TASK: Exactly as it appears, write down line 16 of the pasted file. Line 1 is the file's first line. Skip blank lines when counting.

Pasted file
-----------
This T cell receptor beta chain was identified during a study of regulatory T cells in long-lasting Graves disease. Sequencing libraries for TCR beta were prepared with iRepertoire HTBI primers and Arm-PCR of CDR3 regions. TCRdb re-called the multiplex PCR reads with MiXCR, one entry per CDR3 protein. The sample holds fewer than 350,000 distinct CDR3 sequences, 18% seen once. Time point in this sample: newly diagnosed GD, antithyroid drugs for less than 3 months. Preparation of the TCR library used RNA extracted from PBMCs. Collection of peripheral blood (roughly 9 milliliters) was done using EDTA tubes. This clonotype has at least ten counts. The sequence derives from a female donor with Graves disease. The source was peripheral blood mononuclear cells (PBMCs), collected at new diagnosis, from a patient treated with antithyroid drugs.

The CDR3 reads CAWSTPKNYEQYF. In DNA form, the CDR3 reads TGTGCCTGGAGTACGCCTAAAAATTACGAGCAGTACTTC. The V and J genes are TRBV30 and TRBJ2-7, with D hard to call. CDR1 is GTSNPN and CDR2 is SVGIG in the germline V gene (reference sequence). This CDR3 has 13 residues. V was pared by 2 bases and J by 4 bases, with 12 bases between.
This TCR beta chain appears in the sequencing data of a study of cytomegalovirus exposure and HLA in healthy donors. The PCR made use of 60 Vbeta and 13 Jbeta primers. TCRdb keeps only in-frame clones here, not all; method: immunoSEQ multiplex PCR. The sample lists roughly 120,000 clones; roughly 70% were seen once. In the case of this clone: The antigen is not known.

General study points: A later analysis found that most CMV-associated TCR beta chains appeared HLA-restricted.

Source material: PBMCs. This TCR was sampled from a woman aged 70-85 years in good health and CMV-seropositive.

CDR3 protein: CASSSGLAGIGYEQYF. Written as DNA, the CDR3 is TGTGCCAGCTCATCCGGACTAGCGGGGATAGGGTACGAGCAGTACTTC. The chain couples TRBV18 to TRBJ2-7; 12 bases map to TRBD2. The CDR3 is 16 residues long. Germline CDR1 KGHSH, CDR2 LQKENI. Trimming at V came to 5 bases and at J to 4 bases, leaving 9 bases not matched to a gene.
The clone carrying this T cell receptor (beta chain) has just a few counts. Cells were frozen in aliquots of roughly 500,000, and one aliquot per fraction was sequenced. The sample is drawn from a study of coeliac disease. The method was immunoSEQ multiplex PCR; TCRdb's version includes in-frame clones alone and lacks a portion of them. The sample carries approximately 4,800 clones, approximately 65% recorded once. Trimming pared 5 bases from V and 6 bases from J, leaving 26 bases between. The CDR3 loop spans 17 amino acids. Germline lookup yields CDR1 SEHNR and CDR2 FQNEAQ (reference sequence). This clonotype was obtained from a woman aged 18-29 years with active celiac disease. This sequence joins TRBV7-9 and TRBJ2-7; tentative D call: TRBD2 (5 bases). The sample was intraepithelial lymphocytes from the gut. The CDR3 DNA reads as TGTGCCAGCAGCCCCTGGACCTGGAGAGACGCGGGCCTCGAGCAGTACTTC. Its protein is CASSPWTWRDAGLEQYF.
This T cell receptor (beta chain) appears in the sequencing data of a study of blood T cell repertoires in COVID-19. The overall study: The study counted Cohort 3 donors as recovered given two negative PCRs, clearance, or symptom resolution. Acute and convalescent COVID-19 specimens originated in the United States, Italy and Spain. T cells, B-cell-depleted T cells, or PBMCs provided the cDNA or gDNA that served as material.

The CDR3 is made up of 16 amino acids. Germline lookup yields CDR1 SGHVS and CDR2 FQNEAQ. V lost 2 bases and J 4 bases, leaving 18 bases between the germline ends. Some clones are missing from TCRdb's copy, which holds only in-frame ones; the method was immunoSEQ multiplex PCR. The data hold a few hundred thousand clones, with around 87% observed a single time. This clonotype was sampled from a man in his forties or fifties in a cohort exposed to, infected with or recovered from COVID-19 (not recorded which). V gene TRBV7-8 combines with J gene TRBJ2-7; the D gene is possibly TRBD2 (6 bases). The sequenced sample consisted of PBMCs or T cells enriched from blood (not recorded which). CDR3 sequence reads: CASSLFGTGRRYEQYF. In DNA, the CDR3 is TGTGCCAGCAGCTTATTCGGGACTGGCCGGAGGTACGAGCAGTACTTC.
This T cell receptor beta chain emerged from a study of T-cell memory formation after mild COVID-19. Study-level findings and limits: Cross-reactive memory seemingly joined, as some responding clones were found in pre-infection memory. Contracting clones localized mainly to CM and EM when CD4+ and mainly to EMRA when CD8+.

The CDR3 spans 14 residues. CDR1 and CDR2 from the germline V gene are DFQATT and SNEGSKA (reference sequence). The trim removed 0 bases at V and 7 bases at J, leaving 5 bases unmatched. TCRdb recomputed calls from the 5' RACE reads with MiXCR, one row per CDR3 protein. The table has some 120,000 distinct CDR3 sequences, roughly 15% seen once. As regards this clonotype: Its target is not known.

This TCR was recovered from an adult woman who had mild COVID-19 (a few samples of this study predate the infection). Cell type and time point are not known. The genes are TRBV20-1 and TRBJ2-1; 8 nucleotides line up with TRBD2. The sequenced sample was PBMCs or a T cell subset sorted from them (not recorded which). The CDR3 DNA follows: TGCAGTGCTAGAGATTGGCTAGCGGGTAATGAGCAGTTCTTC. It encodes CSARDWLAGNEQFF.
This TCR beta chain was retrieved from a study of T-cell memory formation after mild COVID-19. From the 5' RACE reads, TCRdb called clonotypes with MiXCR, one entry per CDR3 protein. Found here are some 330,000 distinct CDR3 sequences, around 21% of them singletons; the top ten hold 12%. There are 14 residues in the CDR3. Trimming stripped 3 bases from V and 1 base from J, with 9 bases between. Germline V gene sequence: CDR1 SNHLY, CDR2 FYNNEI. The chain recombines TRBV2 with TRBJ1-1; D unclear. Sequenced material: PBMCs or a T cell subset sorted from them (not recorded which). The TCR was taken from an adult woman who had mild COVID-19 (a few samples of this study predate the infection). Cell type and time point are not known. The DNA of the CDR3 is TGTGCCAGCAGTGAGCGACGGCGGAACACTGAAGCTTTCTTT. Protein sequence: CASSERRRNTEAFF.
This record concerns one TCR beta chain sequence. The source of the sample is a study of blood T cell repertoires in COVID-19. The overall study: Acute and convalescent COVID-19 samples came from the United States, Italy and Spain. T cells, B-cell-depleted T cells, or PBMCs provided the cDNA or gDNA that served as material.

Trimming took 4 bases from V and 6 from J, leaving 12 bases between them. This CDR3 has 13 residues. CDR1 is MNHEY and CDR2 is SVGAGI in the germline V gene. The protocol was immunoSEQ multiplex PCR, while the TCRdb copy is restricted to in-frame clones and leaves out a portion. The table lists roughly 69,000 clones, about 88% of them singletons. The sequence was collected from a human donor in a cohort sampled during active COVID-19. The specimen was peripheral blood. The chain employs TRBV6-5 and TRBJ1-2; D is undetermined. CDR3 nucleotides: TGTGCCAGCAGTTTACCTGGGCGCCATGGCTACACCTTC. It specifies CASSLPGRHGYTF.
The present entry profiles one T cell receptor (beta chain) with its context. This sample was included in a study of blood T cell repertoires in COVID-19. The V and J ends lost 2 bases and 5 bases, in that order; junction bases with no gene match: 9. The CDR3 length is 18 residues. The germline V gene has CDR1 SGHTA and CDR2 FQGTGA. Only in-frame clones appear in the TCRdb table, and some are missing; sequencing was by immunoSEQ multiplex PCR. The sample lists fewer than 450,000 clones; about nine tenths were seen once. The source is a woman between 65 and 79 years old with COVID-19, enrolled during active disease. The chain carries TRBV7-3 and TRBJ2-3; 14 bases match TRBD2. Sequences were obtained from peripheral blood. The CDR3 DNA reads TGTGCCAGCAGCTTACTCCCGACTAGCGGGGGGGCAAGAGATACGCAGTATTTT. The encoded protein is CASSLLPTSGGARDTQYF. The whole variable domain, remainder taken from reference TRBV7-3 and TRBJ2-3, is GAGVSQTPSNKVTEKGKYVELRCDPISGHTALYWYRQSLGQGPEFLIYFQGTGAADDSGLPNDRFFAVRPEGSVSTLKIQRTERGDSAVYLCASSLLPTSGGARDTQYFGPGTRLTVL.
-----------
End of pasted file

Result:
The present entry profiles one T cell receptor (beta chain) with its context. This sample was included in a study of blood T cell repertoires in COVID-19. The V and J ends lost 2 bases and 5 bases, in that order; junction bases with no gene match: 9. The CDR3 length is 18 residues. The germline V gene has CDR1 SGHTA and CDR2 FQGTGA. Only in-frame clones appear in the TCRdb table, and some are missing; sequencing was by immunoSEQ multiplex PCR. The sample lists fewer than 450,000 clones; about nine tenths were seen once. The source is a woman between 65 and 79 years old with COVID-19, enrolled during active disease. The chain carries TRBV7-3 and TRBJ2-3; 14 bases match TRBD2. Sequences were obtained from peripheral blood. The CDR3 DNA reads TGTGCCAGCAGCTTACTCCCGACTAGCGGGGGGGCAAGAGATACGCAGTATTTT. The encoded protein is CASSLLPTSGGARDTQYF. The whole variable domain, remainder taken from reference TRBV7-3 and TRBJ2-3, is GAGVSQTPSNKVTEKGKYVELRCDPISGHTALYWYRQSLGQGPEFLIYFQGTGAADDSGLPNDRFFAVRPEGSVSTLKIQRTERGDSAVYLCASSLLPTSGGARDTQYFGPGTRLTVL.